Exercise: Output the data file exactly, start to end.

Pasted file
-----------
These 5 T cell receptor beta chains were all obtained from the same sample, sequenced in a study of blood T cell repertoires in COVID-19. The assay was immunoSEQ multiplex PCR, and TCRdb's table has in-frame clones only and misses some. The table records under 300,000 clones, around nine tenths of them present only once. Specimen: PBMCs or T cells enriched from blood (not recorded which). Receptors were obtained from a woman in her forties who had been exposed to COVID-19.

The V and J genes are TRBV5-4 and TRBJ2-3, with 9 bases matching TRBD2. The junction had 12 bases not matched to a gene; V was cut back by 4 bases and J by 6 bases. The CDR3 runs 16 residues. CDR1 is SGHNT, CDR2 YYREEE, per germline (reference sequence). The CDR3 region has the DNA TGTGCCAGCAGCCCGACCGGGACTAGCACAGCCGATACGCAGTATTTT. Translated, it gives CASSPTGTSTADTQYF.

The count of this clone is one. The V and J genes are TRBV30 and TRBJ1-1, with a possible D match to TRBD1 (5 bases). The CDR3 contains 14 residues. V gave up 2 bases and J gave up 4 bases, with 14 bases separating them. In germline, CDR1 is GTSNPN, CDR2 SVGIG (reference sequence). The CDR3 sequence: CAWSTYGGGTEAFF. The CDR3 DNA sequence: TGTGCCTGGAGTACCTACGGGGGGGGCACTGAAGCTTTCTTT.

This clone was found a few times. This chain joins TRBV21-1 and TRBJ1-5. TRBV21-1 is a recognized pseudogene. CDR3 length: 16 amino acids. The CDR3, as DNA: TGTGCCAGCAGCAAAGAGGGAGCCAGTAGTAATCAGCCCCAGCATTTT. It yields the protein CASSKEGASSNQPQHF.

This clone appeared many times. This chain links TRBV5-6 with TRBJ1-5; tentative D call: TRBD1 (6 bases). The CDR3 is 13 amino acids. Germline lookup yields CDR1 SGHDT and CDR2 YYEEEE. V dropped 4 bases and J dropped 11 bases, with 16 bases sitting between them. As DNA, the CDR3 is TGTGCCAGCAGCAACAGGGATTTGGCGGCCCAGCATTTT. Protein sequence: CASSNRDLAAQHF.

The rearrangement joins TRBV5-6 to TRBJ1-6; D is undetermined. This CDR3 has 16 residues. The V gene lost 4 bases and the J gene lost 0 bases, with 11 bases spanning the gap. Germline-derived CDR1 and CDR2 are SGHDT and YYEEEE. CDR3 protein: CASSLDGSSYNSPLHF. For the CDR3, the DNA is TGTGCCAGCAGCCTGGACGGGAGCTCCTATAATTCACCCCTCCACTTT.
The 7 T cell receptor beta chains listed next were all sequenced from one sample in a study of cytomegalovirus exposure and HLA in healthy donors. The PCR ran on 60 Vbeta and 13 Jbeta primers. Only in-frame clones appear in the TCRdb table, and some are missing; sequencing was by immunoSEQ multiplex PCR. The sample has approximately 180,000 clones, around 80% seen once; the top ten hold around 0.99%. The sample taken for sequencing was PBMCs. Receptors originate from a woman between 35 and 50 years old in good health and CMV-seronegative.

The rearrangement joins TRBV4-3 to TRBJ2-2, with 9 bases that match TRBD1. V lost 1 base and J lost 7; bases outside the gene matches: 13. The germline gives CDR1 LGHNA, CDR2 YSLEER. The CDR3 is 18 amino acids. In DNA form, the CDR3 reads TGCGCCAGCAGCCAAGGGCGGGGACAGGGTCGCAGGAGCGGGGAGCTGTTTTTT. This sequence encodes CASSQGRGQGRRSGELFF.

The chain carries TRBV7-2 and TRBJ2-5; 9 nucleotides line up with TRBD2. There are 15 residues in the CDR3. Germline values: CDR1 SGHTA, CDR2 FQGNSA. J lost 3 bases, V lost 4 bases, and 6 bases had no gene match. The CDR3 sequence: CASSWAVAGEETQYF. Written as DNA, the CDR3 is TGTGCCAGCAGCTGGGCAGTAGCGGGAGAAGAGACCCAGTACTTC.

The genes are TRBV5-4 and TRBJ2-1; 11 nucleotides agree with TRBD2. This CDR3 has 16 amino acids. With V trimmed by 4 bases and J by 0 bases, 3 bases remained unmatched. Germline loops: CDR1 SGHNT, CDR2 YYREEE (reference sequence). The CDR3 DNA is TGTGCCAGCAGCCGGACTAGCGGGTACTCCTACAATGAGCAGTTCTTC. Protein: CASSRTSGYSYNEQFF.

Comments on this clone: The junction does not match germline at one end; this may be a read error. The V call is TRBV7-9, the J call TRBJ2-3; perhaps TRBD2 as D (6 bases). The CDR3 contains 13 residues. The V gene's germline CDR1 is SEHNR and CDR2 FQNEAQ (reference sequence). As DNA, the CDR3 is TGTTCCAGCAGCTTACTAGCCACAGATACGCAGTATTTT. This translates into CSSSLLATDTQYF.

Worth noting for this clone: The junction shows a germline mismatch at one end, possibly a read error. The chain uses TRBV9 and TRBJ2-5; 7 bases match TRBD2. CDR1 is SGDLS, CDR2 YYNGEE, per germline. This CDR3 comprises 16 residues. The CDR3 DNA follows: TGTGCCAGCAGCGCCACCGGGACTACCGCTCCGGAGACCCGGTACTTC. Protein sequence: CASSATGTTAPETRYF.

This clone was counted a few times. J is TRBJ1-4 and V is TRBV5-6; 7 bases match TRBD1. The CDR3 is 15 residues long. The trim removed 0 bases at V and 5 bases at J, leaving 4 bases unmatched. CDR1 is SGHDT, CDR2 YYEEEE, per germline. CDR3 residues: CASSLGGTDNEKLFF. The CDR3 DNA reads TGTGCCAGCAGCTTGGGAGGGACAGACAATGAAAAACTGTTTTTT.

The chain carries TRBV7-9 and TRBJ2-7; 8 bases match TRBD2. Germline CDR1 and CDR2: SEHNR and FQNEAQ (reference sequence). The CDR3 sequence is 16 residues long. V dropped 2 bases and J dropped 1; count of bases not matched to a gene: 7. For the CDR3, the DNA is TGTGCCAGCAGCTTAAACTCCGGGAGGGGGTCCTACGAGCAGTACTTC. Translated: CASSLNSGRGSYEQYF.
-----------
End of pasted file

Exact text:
These 5 T cell receptor beta chains were all obtained from the same sample, sequenced in a study of blood T cell repertoires in COVID-19. The assay was immunoSEQ multiplex PCR, and TCRdb's table has in-frame clones only and misses some. The table records under 300,000 clones, around nine tenths of them present only once. Specimen: PBMCs or T cells enriched from blood (not recorded which). Receptors were obtained from a woman in her forties who had been exposed to COVID-19.

The V and J genes are TRBV5-4 and TRBJ2-3, with 9 bases matching TRBD2. The junction had 12 bases not matched to a gene; V was cut back by 4 bases and J by 6 bases. The CDR3 runs 16 residues. CDR1 is SGHNT, CDR2 YYREEE, per germline (reference sequence). The CDR3 region has the DNA TGTGCCAGCAGCCCGACCGGGACTAGCACAGCCGATACGCAGTATTTT. Translated, it gives CASSPTGTSTADTQYF.

The count of this clone is one. The V and J genes are TRBV30 and TRBJ1-1, with a possible D match to TRBD1 (5 bases). The CDR3 contains 14 residues. V gave up 2 bases and J gave up 4 bases, with 14 bases separating them. In germline, CDR1 is GTSNPN, CDR2 SVGIG (reference sequence). The CDR3 sequence: CAWSTYGGGTEAFF. The CDR3 DNA sequence: TGTGCCTGGAGTACCTACGGGGGGGGCACTGAAGCTTTCTTT.

This clone was found a few times. This chain joins TRBV21-1 and TRBJ1-5. TRBV21-1 is a recognized pseudogene. CDR3 length: 16 amino acids. The CDR3, as DNA: TGTGCCAGCAGCAAAGAGGGAGCCAGTAGTAATCAGCCCCAGCATTTT. It yields the protein CASSKEGASSNQPQHF.

This clone appeared many times. This chain links TRBV5-6 with TRBJ1-5; tentative D call: TRBD1 (6 bases). The CDR3 is 13 amino acids. Germline lookup yields CDR1 SGHDT and CDR2 YYEEEE. V dropped 4 bases and J dropped 11 bases, with 16 bases sitting between them. As DNA, the CDR3 is TGTGCCAGCAGCAACAGGGATTTGGCGGCCCAGCATTTT. Protein sequence: CASSNRDLAAQHF.

The rearrangement joins TRBV5-6 to TRBJ1-6; D is undetermined. This CDR3 has 16 residues. The V gene lost 4 bases and the J gene lost 0 bases, with 11 bases spanning the gap. Germline-derived CDR1 and CDR2 are SGHDT and YYEEEE. CDR3 protein: CASSLDGSSYNSPLHF. For the CDR3, the DNA is TGTGCCAGCAGCCTGGACGGGAGCTCCTATAATTCACCCCTCCACTTT.
The 7 T cell receptor beta chains listed next were all sequenced from one sample in a study of cytomegalovirus exposure and HLA in healthy donors. The PCR ran on 60 Vbeta and 13 Jbeta primers. Only in-frame clones appear in the TCRdb table, and some are missing; sequencing was by immunoSEQ multiplex PCR. The sample has approximately 180,000 clones, around 80% seen once; the top ten hold around 0.99%. The sample taken for sequencing was PBMCs. Receptors originate from a woman between 35 and 50 years old in good health and CMV-seronegative.

The rearrangement joins TRBV4-3 to TRBJ2-2, with 9 bases that match TRBD1. V lost 1 base and J lost 7; bases outside the gene matches: 13. The germline gives CDR1 LGHNA, CDR2 YSLEER. The CDR3 is 18 amino acids. In DNA form, the CDR3 reads TGCGCCAGCAGCCAAGGGCGGGGACAGGGTCGCAGGAGCGGGGAGCTGTTTTTT. This sequence encodes CASSQGRGQGRRSGELFF.

The chain carries TRBV7-2 and TRBJ2-5; 9 nucleotides line up with TRBD2. There are 15 residues in the CDR3. Germline values: CDR1 SGHTA, CDR2 FQGNSA. J lost 3 bases, V lost 4 bases, and 6 bases had no gene match. The CDR3 sequence: CASSWAVAGEETQYF. Written as DNA, the CDR3 is TGTGCCAGCAGCTGGGCAGTAGCGGGAGAAGAGACCCAGTACTTC.

The genes are TRBV5-4 and TRBJ2-1; 11 nucleotides agree with TRBD2. This CDR3 has 16 amino acids. With V trimmed by 4 bases and J by 0 bases, 3 bases remained unmatched. Germline loops: CDR1 SGHNT, CDR2 YYREEE (reference sequence). The CDR3 DNA is TGTGCCAGCAGCCGGACTAGCGGGTACTCCTACAATGAGCAGTTCTTC. Protein: CASSRTSGYSYNEQFF.

Comments on this clone: The junction does not match germline at one end; this may be a read error. The V call is TRBV7-9, the J call TRBJ2-3; perhaps TRBD2 as D (6 bases). The CDR3 contains 13 residues. The V gene's germline CDR1 is SEHNR and CDR2 FQNEAQ (reference sequence). As DNA, the CDR3 is TGTTCCAGCAGCTTACTAGCCACAGATACGCAGTATTTT. This translates into CSSSLLATDTQYF.

Worth noting for this clone: The junction shows a germline mismatch at one end, possibly a read error. The chain uses TRBV9 and TRBJ2-5; 7 bases match TRBD2. CDR1 is SGDLS, CDR2 YYNGEE, per germline. This CDR3 comprises 16 residues. The CDR3 DNA follows: TGTGCCAGCAGCGCCACCGGGACTACCGCTCCGGAGACCCGGTACTTC. Protein sequence: CASSATGTTAPETRYF.

This clone was counted a few times. J is TRBJ1-4 and V is TRBV5-6; 7 bases match TRBD1. The CDR3 is 15 residues long. The trim removed 0 bases at V and 5 bases at J, leaving 4 bases unmatched. CDR1 is SGHDT, CDR2 YYEEEE, per germline. CDR3 residues: CASSLGGTDNEKLFF. The CDR3 DNA reads TGTGCCAGCAGCTTGGGAGGGACAGACAATGAAAAACTGTTTTTT.

The chain carries TRBV7-9 and TRBJ2-7; 8 bases match TRBD2. Germline CDR1 and CDR2: SEHNR and FQNEAQ (reference sequence). The CDR3 sequence is 16 residues long. V dropped 2 bases and J dropped 1; count of bases not matched to a gene: 7. For the CDR3, the DNA is TGTGCCAGCAGCTTAAACTCCGGGAGGGGGTCCTACGAGCAGTACTTC. Translated: CASSLNSGRGSYEQYF.